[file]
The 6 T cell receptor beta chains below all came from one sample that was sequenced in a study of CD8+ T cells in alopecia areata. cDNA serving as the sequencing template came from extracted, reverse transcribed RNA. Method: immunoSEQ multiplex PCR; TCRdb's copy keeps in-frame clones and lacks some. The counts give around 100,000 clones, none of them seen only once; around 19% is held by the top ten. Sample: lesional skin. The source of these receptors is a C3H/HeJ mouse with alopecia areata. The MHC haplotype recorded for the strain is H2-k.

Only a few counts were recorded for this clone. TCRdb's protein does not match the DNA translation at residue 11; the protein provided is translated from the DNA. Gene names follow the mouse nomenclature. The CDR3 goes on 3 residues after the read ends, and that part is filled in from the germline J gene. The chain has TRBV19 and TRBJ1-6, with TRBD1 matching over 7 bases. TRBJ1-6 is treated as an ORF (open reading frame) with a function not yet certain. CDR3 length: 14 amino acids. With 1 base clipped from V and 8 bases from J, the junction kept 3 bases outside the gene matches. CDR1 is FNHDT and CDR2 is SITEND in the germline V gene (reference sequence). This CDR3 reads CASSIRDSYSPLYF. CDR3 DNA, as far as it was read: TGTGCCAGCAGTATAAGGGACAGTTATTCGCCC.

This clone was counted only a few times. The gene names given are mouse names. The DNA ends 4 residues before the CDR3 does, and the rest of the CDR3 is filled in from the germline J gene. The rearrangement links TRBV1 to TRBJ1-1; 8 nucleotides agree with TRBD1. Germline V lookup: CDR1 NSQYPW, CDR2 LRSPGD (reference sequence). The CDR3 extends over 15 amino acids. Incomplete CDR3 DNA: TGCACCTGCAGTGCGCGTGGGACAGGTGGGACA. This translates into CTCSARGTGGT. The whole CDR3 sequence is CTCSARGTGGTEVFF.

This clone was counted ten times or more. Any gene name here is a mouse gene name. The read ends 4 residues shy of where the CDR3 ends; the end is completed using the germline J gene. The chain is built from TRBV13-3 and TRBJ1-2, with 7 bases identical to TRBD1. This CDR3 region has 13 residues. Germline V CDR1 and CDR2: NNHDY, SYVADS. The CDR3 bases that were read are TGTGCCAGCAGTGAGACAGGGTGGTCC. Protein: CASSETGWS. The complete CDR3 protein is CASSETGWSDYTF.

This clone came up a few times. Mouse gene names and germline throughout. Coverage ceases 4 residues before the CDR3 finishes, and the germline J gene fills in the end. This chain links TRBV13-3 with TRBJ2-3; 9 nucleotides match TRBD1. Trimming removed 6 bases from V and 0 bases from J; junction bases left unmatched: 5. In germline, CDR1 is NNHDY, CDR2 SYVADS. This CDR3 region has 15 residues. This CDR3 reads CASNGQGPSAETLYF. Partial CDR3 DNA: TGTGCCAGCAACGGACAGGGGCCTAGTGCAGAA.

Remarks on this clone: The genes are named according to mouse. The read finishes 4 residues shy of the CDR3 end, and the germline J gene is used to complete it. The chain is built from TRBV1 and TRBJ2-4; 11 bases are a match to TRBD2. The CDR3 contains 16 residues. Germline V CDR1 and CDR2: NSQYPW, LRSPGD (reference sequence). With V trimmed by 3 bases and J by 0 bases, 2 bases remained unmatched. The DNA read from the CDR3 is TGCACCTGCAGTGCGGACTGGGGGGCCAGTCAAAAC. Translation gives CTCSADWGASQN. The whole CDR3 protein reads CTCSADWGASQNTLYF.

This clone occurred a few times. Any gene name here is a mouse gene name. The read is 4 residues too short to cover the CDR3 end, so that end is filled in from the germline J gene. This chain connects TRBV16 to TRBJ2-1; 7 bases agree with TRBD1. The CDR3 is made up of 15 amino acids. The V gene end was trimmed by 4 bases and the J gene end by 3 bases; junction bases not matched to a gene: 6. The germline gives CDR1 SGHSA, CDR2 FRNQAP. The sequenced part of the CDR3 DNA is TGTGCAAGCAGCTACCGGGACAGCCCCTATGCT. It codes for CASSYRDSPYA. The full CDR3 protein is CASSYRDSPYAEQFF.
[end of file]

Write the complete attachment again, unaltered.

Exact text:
The 6 T cell receptor beta chains below all came from one sample that was sequenced in a study of CD8+ T cells in alopecia areata. cDNA serving as the sequencing template came from extracted, reverse transcribed RNA. Method: immunoSEQ multiplex PCR; TCRdb's copy keeps in-frame clones and lacks some. The counts give around 100,000 clones, none of them seen only once; around 19% is held by the top ten. Sample: lesional skin. The source of these receptors is a C3H/HeJ mouse with alopecia areata. The MHC haplotype recorded for the strain is H2-k.

Only a few counts were recorded for this clone. TCRdb's protein does not match the DNA translation at residue 11; the protein provided is translated from the DNA. Gene names follow the mouse nomenclature. The CDR3 goes on 3 residues after the read ends, and that part is filled in from the germline J gene. The chain has TRBV19 and TRBJ1-6, with TRBD1 matching over 7 bases. TRBJ1-6 is treated as an ORF (open reading frame) with a function not yet certain. CDR3 length: 14 amino acids. With 1 base clipped from V and 8 bases from J, the junction kept 3 bases outside the gene matches. CDR1 is FNHDT and CDR2 is SITEND in the germline V gene (reference sequence). This CDR3 reads CASSIRDSYSPLYF. CDR3 DNA, as far as it was read: TGTGCCAGCAGTATAAGGGACAGTTATTCGCCC.

This clone was counted only a few times. The gene names given are mouse names. The DNA ends 4 residues before the CDR3 does, and the rest of the CDR3 is filled in from the germline J gene. The rearrangement links TRBV1 to TRBJ1-1; 8 nucleotides agree with TRBD1. Germline V lookup: CDR1 NSQYPW, CDR2 LRSPGD (reference sequence). The CDR3 extends over 15 amino acids. Incomplete CDR3 DNA: TGCACCTGCAGTGCGCGTGGGACAGGTGGGACA. This translates into CTCSARGTGGT. The whole CDR3 sequence is CTCSARGTGGTEVFF.

This clone was counted ten times or more. Any gene name here is a mouse gene name. The read ends 4 residues shy of where the CDR3 ends; the end is completed using the germline J gene. The chain is built from TRBV13-3 and TRBJ1-2, with 7 bases identical to TRBD1. This CDR3 region has 13 residues. Germline V CDR1 and CDR2: NNHDY, SYVADS. The CDR3 bases that were read are TGTGCCAGCAGTGAGACAGGGTGGTCC. Protein: CASSETGWS. The complete CDR3 protein is CASSETGWSDYTF.

This clone came up a few times. Mouse gene names and germline throughout. Coverage ceases 4 residues before the CDR3 finishes, and the germline J gene fills in the end. This chain links TRBV13-3 with TRBJ2-3; 9 nucleotides match TRBD1. Trimming removed 6 bases from V and 0 bases from J; junction bases left unmatched: 5. In germline, CDR1 is NNHDY, CDR2 SYVADS. This CDR3 region has 15 residues. This CDR3 reads CASNGQGPSAETLYF. Partial CDR3 DNA: TGTGCCAGCAACGGACAGGGGCCTAGTGCAGAA.

Remarks on this clone: The genes are named according to mouse. The read finishes 4 residues shy of the CDR3 end, and the germline J gene is used to complete it. The chain is built from TRBV1 and TRBJ2-4; 11 bases are a match to TRBD2. The CDR3 contains 16 residues. Germline V CDR1 and CDR2: NSQYPW, LRSPGD (reference sequence). With V trimmed by 3 bases and J by 0 bases, 2 bases remained unmatched. The DNA read from the CDR3 is TGCACCTGCAGTGCGGACTGGGGGGCCAGTCAAAAC. Translation gives CTCSADWGASQN. The whole CDR3 protein reads CTCSADWGASQNTLYF.

This clone occurred a few times. Any gene name here is a mouse gene name. The read is 4 residues too short to cover the CDR3 end, so that end is filled in from the germline J gene. This chain connects TRBV16 to TRBJ2-1; 7 bases agree with TRBD1. The CDR3 is made up of 15 amino acids. The V gene end was trimmed by 4 bases and the J gene end by 3 bases; junction bases not matched to a gene: 6. The germline gives CDR1 SGHSA, CDR2 FRNQAP. The sequenced part of the CDR3 DNA is TGTGCAAGCAGCTACCGGGACAGCCCCTATGCT. It codes for CASSYRDSPYA. The full CDR3 protein is CASSYRDSPYAEQFF.